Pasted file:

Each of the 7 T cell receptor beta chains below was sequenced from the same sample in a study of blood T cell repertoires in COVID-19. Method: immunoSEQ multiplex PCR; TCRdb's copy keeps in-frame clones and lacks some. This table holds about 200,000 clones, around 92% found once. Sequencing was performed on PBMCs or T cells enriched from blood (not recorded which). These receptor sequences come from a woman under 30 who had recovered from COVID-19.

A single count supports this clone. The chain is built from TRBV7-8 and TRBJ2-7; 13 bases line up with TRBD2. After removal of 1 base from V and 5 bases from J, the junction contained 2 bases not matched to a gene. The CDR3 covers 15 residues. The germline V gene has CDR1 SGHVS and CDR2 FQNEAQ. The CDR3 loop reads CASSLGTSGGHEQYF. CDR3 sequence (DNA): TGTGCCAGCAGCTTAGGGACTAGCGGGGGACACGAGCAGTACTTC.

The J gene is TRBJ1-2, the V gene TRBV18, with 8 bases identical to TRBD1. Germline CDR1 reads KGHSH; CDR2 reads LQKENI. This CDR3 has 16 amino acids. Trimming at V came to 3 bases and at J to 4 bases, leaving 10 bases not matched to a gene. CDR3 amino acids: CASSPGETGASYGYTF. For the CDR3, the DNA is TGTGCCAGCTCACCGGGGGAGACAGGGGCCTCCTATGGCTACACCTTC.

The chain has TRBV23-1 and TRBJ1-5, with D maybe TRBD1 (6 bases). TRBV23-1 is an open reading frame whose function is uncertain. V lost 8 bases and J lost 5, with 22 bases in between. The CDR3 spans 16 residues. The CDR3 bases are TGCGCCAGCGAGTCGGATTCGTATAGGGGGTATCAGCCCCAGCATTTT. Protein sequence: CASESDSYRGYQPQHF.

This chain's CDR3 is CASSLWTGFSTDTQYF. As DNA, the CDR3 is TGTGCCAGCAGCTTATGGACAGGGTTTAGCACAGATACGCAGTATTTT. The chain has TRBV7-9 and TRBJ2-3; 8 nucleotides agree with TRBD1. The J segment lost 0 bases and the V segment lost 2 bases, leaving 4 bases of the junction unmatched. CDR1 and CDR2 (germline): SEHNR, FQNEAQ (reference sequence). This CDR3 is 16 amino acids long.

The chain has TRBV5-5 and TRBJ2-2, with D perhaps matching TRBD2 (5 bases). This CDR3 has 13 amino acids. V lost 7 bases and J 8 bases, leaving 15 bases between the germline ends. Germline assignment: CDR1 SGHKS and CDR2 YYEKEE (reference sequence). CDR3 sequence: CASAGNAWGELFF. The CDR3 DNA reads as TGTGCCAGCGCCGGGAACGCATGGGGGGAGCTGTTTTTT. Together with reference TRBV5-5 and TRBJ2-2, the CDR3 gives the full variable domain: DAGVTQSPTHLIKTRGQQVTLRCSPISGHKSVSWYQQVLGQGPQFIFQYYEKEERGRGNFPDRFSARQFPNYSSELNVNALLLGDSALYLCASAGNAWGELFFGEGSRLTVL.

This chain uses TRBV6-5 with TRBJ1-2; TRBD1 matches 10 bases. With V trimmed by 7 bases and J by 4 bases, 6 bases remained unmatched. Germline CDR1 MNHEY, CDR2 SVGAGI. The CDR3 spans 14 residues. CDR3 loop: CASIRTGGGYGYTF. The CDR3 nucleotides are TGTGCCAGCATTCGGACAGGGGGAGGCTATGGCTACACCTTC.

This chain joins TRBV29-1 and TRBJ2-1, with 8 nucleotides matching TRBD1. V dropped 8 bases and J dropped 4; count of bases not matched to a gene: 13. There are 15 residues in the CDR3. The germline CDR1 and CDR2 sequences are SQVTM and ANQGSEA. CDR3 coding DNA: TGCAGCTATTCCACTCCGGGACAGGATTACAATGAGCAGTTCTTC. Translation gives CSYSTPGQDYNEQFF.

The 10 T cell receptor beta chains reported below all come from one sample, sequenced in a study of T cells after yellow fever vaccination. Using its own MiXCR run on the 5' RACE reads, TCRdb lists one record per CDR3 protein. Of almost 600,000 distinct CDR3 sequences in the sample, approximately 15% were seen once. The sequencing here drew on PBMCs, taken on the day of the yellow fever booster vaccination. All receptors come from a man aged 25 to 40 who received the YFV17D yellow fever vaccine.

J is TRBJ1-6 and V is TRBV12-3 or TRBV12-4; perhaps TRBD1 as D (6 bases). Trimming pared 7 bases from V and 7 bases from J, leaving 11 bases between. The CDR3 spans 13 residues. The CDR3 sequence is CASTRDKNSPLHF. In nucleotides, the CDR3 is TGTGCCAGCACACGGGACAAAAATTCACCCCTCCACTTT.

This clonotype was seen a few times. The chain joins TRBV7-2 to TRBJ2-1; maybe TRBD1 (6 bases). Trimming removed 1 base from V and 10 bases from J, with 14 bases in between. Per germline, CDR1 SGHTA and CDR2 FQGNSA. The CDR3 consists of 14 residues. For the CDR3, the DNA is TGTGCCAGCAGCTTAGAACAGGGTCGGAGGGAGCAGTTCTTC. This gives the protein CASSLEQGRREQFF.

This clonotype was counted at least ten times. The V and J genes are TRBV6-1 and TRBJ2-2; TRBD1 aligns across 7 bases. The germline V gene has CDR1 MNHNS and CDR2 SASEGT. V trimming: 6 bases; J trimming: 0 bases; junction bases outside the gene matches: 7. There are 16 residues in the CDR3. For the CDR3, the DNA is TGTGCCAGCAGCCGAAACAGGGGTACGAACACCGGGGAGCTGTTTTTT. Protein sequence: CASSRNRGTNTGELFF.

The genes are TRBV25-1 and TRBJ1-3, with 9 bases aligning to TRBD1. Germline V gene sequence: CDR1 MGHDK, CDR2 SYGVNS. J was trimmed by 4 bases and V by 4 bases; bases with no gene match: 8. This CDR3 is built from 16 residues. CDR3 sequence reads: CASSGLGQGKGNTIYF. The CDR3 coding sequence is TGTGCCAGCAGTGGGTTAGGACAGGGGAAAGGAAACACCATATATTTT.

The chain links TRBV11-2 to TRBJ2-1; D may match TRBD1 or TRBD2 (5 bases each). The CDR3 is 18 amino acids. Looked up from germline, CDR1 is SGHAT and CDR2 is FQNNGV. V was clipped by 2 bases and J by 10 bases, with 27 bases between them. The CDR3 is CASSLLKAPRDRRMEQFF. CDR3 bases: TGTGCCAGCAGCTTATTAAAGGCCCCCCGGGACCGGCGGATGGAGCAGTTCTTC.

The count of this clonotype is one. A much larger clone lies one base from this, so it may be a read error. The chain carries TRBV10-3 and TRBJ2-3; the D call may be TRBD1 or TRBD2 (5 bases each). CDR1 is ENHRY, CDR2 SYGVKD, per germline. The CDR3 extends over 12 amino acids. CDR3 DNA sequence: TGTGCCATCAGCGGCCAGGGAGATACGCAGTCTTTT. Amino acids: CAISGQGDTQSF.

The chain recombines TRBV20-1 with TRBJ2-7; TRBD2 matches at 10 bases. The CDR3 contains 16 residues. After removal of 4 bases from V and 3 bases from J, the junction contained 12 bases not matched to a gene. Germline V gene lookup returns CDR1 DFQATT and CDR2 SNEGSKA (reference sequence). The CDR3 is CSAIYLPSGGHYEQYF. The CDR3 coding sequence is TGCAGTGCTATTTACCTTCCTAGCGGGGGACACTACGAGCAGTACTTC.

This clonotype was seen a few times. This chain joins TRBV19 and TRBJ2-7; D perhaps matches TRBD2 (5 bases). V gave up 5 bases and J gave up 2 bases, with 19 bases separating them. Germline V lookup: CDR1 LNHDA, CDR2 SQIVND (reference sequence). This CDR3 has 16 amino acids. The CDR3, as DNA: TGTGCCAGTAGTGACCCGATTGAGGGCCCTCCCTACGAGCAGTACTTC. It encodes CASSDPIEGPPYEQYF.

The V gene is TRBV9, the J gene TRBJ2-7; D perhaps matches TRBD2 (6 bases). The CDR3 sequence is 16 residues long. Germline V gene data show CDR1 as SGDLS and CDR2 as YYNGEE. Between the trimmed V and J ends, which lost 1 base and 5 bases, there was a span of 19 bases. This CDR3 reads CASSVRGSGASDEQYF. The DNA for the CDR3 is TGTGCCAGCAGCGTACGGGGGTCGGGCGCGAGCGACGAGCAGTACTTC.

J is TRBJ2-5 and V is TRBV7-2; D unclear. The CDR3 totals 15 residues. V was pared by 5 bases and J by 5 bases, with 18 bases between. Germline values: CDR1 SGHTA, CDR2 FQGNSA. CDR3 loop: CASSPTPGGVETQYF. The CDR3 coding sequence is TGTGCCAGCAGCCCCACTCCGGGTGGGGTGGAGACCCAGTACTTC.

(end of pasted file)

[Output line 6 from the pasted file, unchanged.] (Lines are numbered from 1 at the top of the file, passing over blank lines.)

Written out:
The chain has TRBV5-5 and TRBJ2-2, with D perhaps matching TRBD2 (5 bases). This CDR3 has 13 amino acids. V lost 7 bases and J 8 bases, leaving 15 bases between the germline ends. Germline assignment: CDR1 SGHKS and CDR2 YYEKEE (reference sequence). CDR3 sequence: CASAGNAWGELFF. The CDR3 DNA reads as TGTGCCAGCGCCGGGAACGCATGGGGGGAGCTGTTTTTT. Together with reference TRBV5-5 and TRBJ2-2, the CDR3 gives the full variable domain: DAGVTQSPTHLIKTRGQQVTLRCSPISGHKSVSWYQQVLGQGPQFIFQYYEKEERGRGNFPDRFSARQFPNYSSELNVNALLLGDSALYLCASAGNAWGELFFGEGSRLTVL.